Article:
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70 years on free and open trade with partners around the world and by increasing our trade we have also increased our possibilities of development because when poor countries trade more they reduce their poverty it has increased our security as we make friends we have gravitated more to a bilateral approach which isn't one that i would recommend but the trade agreement that probably is most on the agenda today is the u.s. m.c.a. us mexico canada trade agreement and we'll see if we can get that through the congress there's still some issues that we're working with the members of congress . i think the problem is timing if you let me ask you the same question and have you set the stage but from a slightly different perspective you've worked
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a lot with labor workers a different side concerned about environmental and labor standards so is donald trump pushing the right buttons for your crowd well donald trump is clearly identified a problem that needed addressing which is unfair trade big trade deficit outsourcing of jobs corporations treating folks badly and moving jobs offshore but i'm afraid that the the solutions that he's put forward are too chaotic and they're not focused enough and they're not coherent enough to actually get the job done so he is addressing unfair trade but china but doing so in such an erratic and unfocused way that it's not clear that either the chinese government or u.s. business is know what they need to do differently in order to get past the tariffs he has renegotiated that nafta the north american free trade agreement that was long overdue he identified problems that it had been festering for some time. but if you like where the u.s. embassy is going i think there are some improvements in the u.s. m.c.a.
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but there's a lot that needs to be done still particularly with respect to enforcement and whether the commitments that have been made on labor are going to be enforced and enforceable or not whether they're sufficient so i think folks are looking at that and they're still negotiating honestly you're sort of happy but not super happy not super healthy but let me ask you this question which i don't get about president trump in trade right now. to certain degree someone found some notes that he had written where trade was mentioned and he scribbled on the sidelines bad trade is bad. do you think american workers and those that have been critics of trade deals in the past particularly in the c.e.o. and some of your other colleagues who are in alignment with the president because when i when i hear that word trade is bad and i look at the volume of trade that the united states does so right now in 2018 we had $3.00 trillion dollars in exports $2.00 trillion dollars in imports so whether you like trade or not it's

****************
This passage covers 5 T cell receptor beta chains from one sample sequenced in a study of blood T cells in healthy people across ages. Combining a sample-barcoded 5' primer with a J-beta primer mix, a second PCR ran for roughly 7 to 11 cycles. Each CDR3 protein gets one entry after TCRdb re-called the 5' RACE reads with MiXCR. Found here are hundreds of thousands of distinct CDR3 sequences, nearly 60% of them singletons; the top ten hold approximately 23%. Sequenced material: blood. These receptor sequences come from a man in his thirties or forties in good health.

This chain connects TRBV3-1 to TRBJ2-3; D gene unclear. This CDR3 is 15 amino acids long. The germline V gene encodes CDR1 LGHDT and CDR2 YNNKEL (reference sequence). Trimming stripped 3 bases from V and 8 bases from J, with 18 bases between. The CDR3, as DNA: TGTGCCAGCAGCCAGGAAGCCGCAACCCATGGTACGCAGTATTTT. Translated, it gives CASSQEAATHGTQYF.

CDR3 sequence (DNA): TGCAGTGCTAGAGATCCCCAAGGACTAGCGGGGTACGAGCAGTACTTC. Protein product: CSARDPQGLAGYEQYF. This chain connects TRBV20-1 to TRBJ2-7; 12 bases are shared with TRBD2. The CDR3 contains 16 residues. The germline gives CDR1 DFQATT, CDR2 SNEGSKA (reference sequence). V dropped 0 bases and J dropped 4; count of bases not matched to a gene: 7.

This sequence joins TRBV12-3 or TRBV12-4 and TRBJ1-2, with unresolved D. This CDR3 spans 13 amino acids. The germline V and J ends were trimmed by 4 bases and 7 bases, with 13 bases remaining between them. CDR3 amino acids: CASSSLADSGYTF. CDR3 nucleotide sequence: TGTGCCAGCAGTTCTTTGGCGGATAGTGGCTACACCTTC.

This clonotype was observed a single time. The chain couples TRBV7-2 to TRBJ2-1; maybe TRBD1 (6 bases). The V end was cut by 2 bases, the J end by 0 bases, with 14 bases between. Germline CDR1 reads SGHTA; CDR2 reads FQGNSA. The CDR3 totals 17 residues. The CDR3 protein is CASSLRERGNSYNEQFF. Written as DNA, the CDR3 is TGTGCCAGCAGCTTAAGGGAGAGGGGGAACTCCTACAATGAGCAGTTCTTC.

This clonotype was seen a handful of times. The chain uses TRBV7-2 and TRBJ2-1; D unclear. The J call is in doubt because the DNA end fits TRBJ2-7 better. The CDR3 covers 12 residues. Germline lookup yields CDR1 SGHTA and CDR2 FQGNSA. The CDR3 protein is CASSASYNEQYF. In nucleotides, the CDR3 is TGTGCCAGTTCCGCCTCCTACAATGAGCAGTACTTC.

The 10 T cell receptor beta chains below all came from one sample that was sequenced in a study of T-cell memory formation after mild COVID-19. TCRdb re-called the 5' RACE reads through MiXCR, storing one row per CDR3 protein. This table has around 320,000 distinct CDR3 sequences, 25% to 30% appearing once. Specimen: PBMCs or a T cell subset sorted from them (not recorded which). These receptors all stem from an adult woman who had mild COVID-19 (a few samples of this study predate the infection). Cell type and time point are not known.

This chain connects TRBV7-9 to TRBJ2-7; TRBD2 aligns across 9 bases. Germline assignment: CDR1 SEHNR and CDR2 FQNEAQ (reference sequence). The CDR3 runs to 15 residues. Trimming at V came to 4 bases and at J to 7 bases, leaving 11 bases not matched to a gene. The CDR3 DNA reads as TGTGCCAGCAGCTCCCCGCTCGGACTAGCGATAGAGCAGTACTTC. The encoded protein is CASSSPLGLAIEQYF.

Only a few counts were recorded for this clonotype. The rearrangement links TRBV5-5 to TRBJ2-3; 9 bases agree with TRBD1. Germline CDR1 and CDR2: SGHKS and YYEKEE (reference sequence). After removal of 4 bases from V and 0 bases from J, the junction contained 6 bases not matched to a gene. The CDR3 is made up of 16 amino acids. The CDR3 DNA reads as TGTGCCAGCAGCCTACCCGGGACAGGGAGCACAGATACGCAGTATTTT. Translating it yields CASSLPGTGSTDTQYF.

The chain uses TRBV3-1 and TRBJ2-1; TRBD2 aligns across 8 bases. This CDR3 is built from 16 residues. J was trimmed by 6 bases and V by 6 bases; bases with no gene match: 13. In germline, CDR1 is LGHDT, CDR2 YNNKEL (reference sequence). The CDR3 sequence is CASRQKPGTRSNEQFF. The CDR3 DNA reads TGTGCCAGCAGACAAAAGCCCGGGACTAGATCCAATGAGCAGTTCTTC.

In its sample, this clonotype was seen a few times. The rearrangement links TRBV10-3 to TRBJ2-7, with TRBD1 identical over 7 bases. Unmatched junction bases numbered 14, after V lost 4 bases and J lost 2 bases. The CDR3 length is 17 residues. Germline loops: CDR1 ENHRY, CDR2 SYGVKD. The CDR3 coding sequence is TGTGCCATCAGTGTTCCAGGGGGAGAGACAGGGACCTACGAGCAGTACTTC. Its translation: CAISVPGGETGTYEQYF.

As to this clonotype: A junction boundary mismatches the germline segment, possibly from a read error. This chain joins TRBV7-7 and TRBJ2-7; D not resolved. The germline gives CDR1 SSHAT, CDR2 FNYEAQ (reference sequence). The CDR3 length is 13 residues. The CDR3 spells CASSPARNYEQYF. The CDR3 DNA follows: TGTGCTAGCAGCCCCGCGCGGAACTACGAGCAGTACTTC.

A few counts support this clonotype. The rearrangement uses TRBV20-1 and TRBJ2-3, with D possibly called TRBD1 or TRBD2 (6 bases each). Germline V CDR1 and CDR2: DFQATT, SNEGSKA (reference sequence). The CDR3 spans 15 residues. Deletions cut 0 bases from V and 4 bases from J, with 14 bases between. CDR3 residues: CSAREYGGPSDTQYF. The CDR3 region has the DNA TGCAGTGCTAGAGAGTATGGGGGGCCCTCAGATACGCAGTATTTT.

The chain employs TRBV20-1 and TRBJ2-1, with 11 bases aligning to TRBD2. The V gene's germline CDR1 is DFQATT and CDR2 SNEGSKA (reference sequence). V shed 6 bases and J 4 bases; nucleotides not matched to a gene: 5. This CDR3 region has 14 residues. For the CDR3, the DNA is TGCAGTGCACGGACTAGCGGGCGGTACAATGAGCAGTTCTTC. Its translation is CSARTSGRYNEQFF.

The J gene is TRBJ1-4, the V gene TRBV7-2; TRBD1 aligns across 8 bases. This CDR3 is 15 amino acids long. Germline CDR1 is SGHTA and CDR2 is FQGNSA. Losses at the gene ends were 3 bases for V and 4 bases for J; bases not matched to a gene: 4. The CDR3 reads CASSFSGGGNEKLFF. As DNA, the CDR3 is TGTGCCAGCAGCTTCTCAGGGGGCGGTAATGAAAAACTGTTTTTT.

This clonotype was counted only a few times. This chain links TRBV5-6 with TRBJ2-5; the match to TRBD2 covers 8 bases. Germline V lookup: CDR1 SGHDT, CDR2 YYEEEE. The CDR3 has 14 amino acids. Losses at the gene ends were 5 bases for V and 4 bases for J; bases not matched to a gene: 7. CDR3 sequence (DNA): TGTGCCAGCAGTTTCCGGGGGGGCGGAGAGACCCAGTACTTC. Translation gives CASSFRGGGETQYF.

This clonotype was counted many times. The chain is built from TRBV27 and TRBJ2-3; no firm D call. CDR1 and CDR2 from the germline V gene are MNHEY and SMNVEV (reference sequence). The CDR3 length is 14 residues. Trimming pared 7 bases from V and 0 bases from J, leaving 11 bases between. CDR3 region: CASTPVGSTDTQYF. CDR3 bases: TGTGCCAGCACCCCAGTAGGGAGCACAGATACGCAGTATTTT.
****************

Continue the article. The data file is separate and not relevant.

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a huge number and a huge degree of jobs and capacity the question is is trade bad does that create an alignment worth workers and is there an understanding of how consequential that economic activity is for them i don't think most workers would say trade is bad i don't think that's the right way of looking at it i would say trade policy u.s. trade policy has been mis directed has had the wrong priorities for a couple of decades now that we have put too much emphasis on corporate profits and mobility and flexibility and not enough emphasis on good jobs on workers' rights and environmental on consumer protections on democracy protections and so i would say our trade policy has been. misguided and has been flawed but you know the year is 2019 obviously we're going to be in a global economy obviously we're going to trade of course workers benefit from exports as well as from imports the question really is what kind of a global economy do we want to live in and when we when we negotiate